Click on the audio player above to hear the full interview.
On November 20, 1820, a Nantucket whaling ship named the Essex was on a routine expedition when it was suddenly struck by an 80-ton sperm whale in the middle of the South Pacific.
The ship, which was led by a 29-year-old captain named George Pollard, Jr., was destroyed, leading the crew on an epic journey of fate, fear, and cannibalism. Their tale of survival would eventually serve as inspiration for Herman Melville’s "Moby Dick."
The true story of the Essex has also been documented by Pulitzer Prize-nominated historian Nathaniel Philbrick in his book "In the Heart of the Sea." Fast forward nearly 200 years after the Essex disaster, and Philbrick's book has been adapted for the big screen.
The Hollywood version of "In the Heart of the Sea," directed by Ron Howard and featuring action star Chris Hemsworth as Essex First Mate Owen Chase, will release nationwide this weekend.
In writing “In the Heart of the Sea,” Philbrick says that he wanted to convey just how exciting and terrifying the voyage of the Essex really was.
“Whaling was tough,” Philbrick says. “But the assumption is you kill the whales. With the Essex disaster, the whale, incredibly, turns it around on them and they became the prey.”
When the whale rammed the Essex, Philbrick says that the sailors faced an existential crisis and wondered if god had betrayed them. After the ship sunk, the 20-man crew faced down a horrifying situation when they were forced to drift in three small boats for more than 90 days. And it is that vulnerability that so intrigued Philbrick.
“That’s the thing that I think is amazing to us in the 21st century—we’re so insulated from the world by our technology,” he says. “We have Google Maps to lead us places. These guys had nothing.”
Unlike others that had come before them, the members of the Essex crew did not consider themselves explorers in search of glory and adventure.
“These guys were fishermen on a voyage that went very bad,” Philbrick says. “They were just trying to make a living, and here they were.”
Adrift alone in the ocean, the men of the Essex wound up fighting more than just the elements.
“It looked like they were going to die of dehydration, but they washed up on an island almost 3,000 miles off of South America—where they’re trying to get to,” says Philbrick. “They find water, they find birds, and bird eggs, so it’s OK. But they realize after a few weeks that they’re clear cutting this place and they’re going to starve to death eventually.”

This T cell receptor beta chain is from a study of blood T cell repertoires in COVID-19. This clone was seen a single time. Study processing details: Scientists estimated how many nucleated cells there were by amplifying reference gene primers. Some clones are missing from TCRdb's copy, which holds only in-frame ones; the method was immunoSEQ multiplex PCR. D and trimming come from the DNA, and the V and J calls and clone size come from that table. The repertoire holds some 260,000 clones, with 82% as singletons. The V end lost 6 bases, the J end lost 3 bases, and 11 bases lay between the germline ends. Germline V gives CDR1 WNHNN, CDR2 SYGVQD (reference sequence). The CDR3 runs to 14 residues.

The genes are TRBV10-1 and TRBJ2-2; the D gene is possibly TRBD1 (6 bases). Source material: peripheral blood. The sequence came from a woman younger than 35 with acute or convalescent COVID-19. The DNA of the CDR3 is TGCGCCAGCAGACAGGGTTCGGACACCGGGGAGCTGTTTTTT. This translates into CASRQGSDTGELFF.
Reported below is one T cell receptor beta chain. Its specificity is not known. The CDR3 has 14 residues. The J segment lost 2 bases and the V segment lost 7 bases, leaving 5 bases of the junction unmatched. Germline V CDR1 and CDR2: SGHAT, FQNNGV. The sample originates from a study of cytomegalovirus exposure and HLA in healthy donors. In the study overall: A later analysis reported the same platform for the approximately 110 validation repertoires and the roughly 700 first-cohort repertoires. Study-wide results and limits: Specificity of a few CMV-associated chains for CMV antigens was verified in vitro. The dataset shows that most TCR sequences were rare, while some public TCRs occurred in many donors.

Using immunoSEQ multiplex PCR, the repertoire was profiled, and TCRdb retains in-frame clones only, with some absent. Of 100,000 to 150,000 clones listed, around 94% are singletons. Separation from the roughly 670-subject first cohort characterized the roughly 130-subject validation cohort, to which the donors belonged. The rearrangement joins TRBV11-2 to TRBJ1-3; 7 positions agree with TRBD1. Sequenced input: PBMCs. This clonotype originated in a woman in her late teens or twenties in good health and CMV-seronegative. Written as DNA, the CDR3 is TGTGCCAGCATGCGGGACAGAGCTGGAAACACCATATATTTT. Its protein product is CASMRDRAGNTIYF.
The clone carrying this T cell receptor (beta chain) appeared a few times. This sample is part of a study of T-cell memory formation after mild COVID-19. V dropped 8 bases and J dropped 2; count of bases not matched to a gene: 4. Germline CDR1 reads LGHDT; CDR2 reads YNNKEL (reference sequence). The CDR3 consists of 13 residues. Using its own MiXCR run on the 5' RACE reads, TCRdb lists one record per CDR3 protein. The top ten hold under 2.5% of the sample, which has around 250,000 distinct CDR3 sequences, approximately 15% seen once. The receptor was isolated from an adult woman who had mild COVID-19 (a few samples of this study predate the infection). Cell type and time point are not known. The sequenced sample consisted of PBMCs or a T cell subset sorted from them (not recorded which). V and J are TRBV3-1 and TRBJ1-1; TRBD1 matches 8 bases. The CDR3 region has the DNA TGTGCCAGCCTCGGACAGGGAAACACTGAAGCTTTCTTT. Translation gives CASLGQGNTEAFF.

After exploring the small island, the crew found the human skeletons of those that came before them. Like Hemsworth’s character in the film, Philbrick says that Owen Chase was “wired to be a whaleman”—he was a tough and strong-willed person that encouraged the men of the Essex to continue on.
“[Chase] is the one that says, ‘Look, we can’t stay here, we have to keep going,’” Philbrick says. “Can you imagine this? They almost died already and they’re in the middle of nowhere and he says, ‘Let’s get in those boats and go to South America,’ which is thousands of miles away. They agree with him, and they do it.”
Only five crew members of the original 20 sailors aboard the Essex survived after they departed that island in their three small life boats.
“The boats would all get separated and one would never be found again,” Philbrick says. “[Captain] Pollard’s boat would be reduced to just two guys—Pollard and a teenager—and they would be found sucking the bones of their dead shipmates. Chase and two others would survive.”
The five survivors went on to preserve the story of the Essex. Pollard told the legendary tale to a group of fellow whaling captains on the evening of his rescue, and one of the men listening recorded his tale.
“It’s almost a transcript of what [Pollard] told them,” Philbrick says. “It’s just amazing—he goes into the detail of the cannibalism and their sufferings. That panic letter that went out was copied, and that was the first word.”
The real-life Owen Chase, who died in 1869, suffered from what we would now call post-traumatic stress disorder—he began to hide food in the attack of his house and was eventually ruled insane. Another survivor, Thomas Nickerson, the 14-year-old cabin boy of the Essex, denied late in life that the crew turned to cannibalism.
But when Chase returned to Nantucket in June 1821—just a few months after they were rescued—he decided to tell the world his story.
“By that fall, with the help of a ghost writer, he had written and published what is one of the great true narratives of the Essex,” says Philbrick.
It was that narrative that would inspire Herman Melville to write “Moby Dick.” Though he had heard the tale of the Essex before, in 1840, Melville met a young man from Nantucket named William Henry Chase—the teenage son of Owen Chase—who gave him a copy of his father’s story.
“The reading of this wondrous story upon the landless sea and close to the very latitude of the shipwreck had a surprising effect on me,” Melville once recounted.